Shoulder Dystocia

Shoulder dystocia is a well documented complication of childbirth. It occurs when a baby’s anterior shoulder becomes stuck behind the mother’s pubic bone following delivery of the head. If the treating obstetrician or midwife is unable to free the baby’s shoulder within a few minutes the infant will suffer irreversible brain damage or death.  Prompt and effective action through the use of various manoeuvres and procedures is therefore essential.

Brachial Plexus Injury

The brachial plexus is a network of nerves, arising from the spinal cord that supplies the hand, arm, and part of the shoulder with movement and feeling. It consists of the nerve roots of spinal cord segments C5, C6, C7, C8 and T1.

Brachial plexus injury is one of the fetal complications which can arise in cases of shoulder dystocia. Injury can occur when the baby’s brachial plexus, is temporarily, or permanently damaged.

One cause of brachial plexus injury is believed to be the stretching of the nerves in the baby’s neck during the manoeuvres used to release the baby’s shoulder. Some schools of thought argue that brachial plexus injury results solely or primarily from excessive traction by the healthcare professional whilst others suggest that maternal propulsive force can contribute to the injury.

Fortunately fewer than 10% of incidents of brachial plexus injury result in a permanent neurological dysfunction.

Brachial plexus injuries are not always associated with injuries to the spinal cord, however, in particularly severe cases, such as avulsion, when the nerve is pulled out from the spinal cord, people can suffer from paralysis of the muscles in the shoulder and upper limb.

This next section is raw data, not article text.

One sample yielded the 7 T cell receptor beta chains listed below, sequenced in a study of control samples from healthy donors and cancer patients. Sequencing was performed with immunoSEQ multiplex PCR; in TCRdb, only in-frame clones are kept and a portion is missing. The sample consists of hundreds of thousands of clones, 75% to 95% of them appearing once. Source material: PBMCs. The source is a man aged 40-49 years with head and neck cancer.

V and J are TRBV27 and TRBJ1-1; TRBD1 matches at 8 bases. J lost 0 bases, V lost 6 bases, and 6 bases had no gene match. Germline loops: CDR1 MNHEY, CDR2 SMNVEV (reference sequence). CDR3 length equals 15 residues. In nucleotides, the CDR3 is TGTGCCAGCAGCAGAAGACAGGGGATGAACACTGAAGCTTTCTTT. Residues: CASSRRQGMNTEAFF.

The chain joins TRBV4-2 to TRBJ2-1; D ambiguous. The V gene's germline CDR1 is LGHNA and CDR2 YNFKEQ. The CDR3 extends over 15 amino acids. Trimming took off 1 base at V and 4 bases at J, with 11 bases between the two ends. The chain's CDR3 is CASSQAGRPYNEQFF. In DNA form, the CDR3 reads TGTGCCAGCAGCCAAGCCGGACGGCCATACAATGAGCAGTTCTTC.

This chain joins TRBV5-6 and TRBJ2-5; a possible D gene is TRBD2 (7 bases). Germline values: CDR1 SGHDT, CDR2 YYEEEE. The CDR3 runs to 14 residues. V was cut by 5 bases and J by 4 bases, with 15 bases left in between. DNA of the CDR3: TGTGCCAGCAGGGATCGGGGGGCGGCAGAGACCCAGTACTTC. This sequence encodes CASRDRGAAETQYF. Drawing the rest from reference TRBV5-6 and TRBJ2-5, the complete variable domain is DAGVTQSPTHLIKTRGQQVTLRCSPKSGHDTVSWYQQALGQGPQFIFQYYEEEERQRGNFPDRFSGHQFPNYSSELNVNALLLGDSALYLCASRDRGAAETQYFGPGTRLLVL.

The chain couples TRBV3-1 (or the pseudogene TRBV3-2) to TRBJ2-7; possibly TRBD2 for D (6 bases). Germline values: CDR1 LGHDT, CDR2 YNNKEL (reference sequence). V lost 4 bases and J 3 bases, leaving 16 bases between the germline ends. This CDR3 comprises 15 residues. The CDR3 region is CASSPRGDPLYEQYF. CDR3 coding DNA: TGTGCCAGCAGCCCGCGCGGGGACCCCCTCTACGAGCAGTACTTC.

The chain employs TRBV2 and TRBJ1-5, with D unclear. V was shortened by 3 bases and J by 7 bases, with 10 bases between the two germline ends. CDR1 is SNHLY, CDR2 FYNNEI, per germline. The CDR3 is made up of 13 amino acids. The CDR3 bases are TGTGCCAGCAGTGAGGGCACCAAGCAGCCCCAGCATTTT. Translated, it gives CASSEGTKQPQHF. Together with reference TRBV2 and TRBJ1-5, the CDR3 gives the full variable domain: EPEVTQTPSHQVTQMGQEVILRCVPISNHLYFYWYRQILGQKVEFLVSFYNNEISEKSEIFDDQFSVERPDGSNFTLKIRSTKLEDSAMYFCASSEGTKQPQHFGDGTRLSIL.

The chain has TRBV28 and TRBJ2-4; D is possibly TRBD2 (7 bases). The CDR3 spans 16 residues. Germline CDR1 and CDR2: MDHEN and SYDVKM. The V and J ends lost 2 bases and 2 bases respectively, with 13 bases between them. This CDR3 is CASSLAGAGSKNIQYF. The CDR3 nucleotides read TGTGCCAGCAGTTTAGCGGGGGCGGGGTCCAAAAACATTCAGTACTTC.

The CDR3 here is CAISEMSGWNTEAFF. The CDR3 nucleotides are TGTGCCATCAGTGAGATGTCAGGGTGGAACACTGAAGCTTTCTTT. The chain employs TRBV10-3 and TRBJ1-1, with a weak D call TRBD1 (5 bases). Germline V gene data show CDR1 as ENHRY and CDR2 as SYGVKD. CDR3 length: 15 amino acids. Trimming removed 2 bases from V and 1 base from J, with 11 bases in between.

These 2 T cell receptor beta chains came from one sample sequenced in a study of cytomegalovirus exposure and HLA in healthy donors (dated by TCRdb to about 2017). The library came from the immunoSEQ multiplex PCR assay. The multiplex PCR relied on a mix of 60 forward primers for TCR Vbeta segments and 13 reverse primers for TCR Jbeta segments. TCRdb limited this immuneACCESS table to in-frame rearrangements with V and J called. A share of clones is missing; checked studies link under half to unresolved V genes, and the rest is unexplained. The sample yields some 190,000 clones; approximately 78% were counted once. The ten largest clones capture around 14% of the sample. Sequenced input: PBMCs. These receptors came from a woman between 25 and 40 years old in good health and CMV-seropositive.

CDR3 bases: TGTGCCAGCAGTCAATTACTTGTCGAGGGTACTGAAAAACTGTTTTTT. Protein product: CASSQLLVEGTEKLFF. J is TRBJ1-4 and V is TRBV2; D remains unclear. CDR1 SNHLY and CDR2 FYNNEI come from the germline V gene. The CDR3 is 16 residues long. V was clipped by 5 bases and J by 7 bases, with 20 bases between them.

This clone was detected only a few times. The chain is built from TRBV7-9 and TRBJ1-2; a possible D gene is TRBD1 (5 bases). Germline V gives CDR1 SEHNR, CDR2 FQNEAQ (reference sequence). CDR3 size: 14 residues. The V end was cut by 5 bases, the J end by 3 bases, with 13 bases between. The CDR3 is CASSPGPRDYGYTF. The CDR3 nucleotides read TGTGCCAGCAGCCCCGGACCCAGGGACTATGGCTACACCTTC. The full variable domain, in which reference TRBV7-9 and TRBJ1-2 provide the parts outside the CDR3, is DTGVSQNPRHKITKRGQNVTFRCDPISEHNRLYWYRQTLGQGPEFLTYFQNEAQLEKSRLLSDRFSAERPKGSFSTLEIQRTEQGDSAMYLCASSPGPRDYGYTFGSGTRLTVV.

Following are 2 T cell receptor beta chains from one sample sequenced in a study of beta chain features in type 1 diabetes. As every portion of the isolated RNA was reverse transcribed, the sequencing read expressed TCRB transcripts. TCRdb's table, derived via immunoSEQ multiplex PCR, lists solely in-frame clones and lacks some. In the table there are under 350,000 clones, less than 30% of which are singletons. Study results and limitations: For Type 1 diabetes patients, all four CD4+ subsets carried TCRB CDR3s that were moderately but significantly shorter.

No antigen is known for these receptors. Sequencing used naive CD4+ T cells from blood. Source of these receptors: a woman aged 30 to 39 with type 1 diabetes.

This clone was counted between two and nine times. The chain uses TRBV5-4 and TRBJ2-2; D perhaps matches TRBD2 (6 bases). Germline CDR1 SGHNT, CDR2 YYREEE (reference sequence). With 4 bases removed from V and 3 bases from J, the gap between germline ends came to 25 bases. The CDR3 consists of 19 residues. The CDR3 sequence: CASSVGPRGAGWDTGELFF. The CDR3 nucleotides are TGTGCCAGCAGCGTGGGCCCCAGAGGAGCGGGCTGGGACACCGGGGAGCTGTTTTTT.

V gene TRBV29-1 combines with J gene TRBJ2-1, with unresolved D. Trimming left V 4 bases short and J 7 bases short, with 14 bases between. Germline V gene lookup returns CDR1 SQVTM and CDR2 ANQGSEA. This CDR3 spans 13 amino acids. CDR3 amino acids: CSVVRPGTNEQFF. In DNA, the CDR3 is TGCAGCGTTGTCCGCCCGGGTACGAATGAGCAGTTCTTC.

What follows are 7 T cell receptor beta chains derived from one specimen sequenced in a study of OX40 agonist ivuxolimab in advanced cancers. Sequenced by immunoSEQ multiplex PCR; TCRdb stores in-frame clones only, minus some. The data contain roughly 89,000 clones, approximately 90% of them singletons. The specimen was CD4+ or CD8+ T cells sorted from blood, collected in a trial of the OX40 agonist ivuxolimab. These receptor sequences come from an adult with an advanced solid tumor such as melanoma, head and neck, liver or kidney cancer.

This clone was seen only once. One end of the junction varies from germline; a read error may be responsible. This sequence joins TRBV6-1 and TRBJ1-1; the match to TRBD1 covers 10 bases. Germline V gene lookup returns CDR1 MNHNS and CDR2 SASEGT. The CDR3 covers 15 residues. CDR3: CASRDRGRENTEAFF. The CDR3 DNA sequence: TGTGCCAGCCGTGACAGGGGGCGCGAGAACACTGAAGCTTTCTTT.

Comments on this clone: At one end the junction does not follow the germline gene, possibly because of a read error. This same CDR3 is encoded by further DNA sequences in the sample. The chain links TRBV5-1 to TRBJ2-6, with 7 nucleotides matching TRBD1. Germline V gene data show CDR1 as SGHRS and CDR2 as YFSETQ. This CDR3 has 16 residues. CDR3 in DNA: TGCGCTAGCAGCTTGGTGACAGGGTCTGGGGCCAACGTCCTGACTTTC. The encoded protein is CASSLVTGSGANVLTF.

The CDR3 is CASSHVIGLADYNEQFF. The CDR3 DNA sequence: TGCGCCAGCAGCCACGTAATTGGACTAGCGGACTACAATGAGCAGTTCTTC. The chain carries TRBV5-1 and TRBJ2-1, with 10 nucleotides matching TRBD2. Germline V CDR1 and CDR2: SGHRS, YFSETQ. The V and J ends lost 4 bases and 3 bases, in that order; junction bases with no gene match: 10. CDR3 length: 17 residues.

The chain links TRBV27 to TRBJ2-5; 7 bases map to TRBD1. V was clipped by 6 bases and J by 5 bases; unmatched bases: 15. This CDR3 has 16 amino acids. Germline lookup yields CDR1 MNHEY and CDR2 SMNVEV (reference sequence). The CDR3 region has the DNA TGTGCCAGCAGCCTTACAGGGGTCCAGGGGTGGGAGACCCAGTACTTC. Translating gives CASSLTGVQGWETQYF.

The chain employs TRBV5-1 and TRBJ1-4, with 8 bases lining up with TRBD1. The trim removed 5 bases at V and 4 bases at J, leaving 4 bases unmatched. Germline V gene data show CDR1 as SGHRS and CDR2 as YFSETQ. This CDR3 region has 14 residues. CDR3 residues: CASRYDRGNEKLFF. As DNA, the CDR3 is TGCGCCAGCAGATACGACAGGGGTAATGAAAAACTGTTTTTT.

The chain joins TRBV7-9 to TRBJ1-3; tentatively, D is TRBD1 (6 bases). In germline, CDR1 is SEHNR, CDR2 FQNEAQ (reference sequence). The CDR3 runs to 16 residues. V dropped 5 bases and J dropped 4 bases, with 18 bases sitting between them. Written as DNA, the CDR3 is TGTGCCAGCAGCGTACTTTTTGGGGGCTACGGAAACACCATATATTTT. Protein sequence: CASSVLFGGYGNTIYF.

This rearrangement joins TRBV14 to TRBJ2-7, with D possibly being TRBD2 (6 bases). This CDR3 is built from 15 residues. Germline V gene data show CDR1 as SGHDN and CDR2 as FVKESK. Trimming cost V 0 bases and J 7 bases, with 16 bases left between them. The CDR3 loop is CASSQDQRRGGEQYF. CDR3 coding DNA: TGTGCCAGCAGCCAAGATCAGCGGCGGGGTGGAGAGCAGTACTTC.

The two main types of brachial plexus injury are: Erbs Palsy and Klumpke palsy.

Erbs palsy is the more commonly occurring injury and involves the upper trunk of the brachial plexus, nerve roots C5 through to C7. Injuries in cases of Erbs Palsy are variable but generally affect the shoulder, upper arm and chest wall as well as the thumb, index and middle fingers of the hand.

Klumpke palsy is less common and involves injuries to the lower nerve roots, C7, C8 and T1, which tend to affect elbow, forearm, wrist and hand function.

In some injuries, nerve fibres transversing T1 may be damaged leading to Horner’s syndrome, a condition with symptoms which include drooping of the mouth and eyelid.

These conditions can cause complex, life altering injuries, often involving impaired arm and hand function, which in many ways are comparable to the injuries sustained by people with incomplete spinal injuries.

Mismanagement of Shoulder Dystocia

The management of shoulder dystocia is an area fraught with difficulty and characterised by a need for quick thinking and appropriate action. Healthcare professionals are faced with unenviable time pressures to release the baby, whilst at the same time, they will be conscious of the importance of trying to preserve the integrity of the brachial plexus. In some circumstances, negligent mismanagement of this stressful situation will be responsible for a brachial plexus injury.